By Rabbi Stefan Weinberg
“Nature is man’s greatest teacher.” Throughout Jewish history the natural world has served as an ideal teaching agent for our rabbis. Sukkot, premised upon our engagement with the natural world, directs our attention to God’s creations.
Among the best-known midrashim associated with Sukkot is that which compares the arba minim, the “four species,” to different body parts. Permit me to offer a modern interpretation of a very old idea.
The lulav, the palm branch, is the dominant item when “bentching lulav” (saying the blessing on the four species). It is the largest of the four species and immediately captures our attention. Tradition teaches us it represents our spine. We are to stand tall and proud, sure of our conduct and honored to defend our Jewish people. The Talmud refines our thought when it teaches, “One should always be as flexible as a reed and not as unyielding as a cedar” (Taanit 20b). This distinction is needed so very much in our world today. If only we were able to learn how to stand tall while remaining flexible like the reed!
Hadas, the sprig of myrtle, represents the eye (its leaf is similar in shape to one’s eye). For most of us, the eye introduces us to the world. The eye helps us appreciate beauty and supports our curiosity. The eye also causes consternation when it exposes that which we don’t want to see. The eye can be our equalizer but too often we see only that which we want to see. May we learn to trust our eyes, shedding light on a reality we sometimes prefer to obscure.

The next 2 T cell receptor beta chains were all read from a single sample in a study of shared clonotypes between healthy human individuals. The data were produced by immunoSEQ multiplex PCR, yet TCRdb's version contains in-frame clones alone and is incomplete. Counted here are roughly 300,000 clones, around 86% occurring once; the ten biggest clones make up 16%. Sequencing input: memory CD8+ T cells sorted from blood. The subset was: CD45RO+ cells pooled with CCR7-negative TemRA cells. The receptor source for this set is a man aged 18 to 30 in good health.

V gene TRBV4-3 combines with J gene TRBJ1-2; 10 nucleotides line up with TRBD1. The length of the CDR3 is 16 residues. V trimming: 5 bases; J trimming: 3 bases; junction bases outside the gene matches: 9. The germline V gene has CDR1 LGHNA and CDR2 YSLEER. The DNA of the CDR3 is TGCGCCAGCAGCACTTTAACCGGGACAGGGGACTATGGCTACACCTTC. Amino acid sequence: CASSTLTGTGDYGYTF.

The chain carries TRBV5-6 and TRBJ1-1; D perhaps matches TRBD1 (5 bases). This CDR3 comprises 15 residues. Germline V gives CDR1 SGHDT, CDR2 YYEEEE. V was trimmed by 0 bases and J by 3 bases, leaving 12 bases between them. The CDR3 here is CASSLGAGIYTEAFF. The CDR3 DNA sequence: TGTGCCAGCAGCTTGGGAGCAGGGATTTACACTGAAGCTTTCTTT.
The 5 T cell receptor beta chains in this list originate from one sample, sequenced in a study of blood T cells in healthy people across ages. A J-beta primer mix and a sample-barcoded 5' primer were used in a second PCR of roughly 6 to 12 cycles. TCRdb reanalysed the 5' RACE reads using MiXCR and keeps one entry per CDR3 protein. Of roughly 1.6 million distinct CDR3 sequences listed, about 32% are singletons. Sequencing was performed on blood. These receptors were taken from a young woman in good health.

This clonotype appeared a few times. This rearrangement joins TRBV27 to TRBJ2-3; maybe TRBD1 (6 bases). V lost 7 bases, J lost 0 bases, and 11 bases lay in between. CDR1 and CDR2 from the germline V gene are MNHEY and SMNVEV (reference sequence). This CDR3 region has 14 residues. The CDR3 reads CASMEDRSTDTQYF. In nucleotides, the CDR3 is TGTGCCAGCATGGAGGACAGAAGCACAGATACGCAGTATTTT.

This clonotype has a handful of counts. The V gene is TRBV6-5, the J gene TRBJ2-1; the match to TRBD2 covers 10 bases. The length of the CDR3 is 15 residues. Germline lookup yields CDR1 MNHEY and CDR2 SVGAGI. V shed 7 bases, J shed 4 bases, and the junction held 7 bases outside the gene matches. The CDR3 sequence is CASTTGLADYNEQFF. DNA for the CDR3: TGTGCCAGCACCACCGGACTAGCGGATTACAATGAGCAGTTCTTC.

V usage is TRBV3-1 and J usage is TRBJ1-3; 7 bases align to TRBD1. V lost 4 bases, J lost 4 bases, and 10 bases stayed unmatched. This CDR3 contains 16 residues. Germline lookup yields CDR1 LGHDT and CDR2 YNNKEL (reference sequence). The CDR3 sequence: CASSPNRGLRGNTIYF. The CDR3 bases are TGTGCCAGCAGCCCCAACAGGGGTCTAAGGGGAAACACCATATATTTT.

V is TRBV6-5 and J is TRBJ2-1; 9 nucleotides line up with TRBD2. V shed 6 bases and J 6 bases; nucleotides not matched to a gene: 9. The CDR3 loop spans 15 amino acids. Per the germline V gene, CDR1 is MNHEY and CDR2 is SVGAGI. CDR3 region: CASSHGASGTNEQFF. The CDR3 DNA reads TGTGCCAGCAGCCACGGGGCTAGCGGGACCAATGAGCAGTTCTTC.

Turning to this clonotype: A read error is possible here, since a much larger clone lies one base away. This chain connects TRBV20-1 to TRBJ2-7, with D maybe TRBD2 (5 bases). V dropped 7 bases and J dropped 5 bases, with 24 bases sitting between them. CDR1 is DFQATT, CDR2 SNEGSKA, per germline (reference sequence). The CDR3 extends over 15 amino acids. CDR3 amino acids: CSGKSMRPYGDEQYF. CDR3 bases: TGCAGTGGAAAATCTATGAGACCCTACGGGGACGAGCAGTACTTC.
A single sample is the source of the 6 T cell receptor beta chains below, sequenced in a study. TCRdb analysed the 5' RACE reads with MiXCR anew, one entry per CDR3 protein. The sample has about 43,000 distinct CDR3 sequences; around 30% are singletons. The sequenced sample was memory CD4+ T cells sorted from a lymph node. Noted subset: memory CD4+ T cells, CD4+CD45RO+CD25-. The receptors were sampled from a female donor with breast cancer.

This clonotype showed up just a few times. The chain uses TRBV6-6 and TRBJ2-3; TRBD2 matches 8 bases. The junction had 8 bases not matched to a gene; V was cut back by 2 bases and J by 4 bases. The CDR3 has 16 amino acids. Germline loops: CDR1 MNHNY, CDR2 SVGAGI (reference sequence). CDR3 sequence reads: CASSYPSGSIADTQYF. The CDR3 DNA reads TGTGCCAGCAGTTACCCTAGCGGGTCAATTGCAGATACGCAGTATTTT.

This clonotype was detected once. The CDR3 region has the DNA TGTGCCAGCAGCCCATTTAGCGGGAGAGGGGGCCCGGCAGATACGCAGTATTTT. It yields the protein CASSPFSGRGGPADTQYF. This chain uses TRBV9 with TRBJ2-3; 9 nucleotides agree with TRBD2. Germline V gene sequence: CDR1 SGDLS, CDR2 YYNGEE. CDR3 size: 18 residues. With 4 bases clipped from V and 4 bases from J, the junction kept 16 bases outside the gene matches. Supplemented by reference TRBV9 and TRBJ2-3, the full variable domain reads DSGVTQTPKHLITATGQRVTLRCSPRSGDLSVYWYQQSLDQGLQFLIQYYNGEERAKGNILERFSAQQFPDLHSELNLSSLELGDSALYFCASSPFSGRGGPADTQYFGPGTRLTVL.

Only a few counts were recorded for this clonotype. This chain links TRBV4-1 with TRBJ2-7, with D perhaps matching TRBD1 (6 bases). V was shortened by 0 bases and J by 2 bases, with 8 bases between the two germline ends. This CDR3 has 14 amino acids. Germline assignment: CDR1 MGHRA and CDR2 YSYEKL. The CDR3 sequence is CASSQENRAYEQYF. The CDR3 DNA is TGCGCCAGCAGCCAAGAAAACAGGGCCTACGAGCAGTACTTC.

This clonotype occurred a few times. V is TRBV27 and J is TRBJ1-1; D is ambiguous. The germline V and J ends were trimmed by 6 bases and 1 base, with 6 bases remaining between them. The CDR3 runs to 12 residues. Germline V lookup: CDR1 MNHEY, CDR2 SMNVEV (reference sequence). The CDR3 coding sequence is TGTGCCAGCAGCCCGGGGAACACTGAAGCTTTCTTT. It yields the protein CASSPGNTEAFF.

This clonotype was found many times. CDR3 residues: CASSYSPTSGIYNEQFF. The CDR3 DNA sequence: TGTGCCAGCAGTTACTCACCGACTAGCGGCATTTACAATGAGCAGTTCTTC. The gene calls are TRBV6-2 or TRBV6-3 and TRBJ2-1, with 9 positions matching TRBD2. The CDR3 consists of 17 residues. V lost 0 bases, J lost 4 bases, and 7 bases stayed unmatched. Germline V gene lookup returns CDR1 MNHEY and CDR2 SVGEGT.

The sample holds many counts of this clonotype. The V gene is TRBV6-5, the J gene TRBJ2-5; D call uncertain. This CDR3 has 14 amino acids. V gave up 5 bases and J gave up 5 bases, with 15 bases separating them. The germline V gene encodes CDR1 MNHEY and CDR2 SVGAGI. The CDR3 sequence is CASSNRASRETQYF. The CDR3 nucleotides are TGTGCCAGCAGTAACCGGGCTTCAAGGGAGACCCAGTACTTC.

The willow branch is referred to as the arava. A leaf of the willow tree is like the profile of one’s mouth. Words gush from our mouths. Far too often today the words we share cause so much hurt. Where has our civility gone? Why can we not speak with respect for one another when we share different perspectives? The arava reminds us that the use of words is God’s greatest gift to us. No other member of God’s world can communicate with such precision and wisdom as human beings. Let us reflect the wonder of our gift with the quality of the words we choose to utter.
The fourth and final member of our four species is the etrog, known as the citron. It symbolizes the heart. The other three items — the lulav, hadas and arava — are placed in one hand during the bracha while the etrog is cradled alone, in the other hand. It is as if the heart encompasses all three. Rabbi Elazar ben Arakh teaches us in Pirkei Avot (2:13), a good heart is the most important characteristic we human beings can aspire to.
May we use the arba minim of Sukkot to remind ourselves of the qualities that define an outstanding human being. Having challenged ourselves during the Aseret Yimei Teshuvah (10 Days of Repentance), may we use these four symbols to inspire us as we seek to become Shutafe Elohim — partners with God.
Rabbi Stefan J. Weinberg
Rabbi Stefan J. Weinberg serves Congregation Anshai Torah.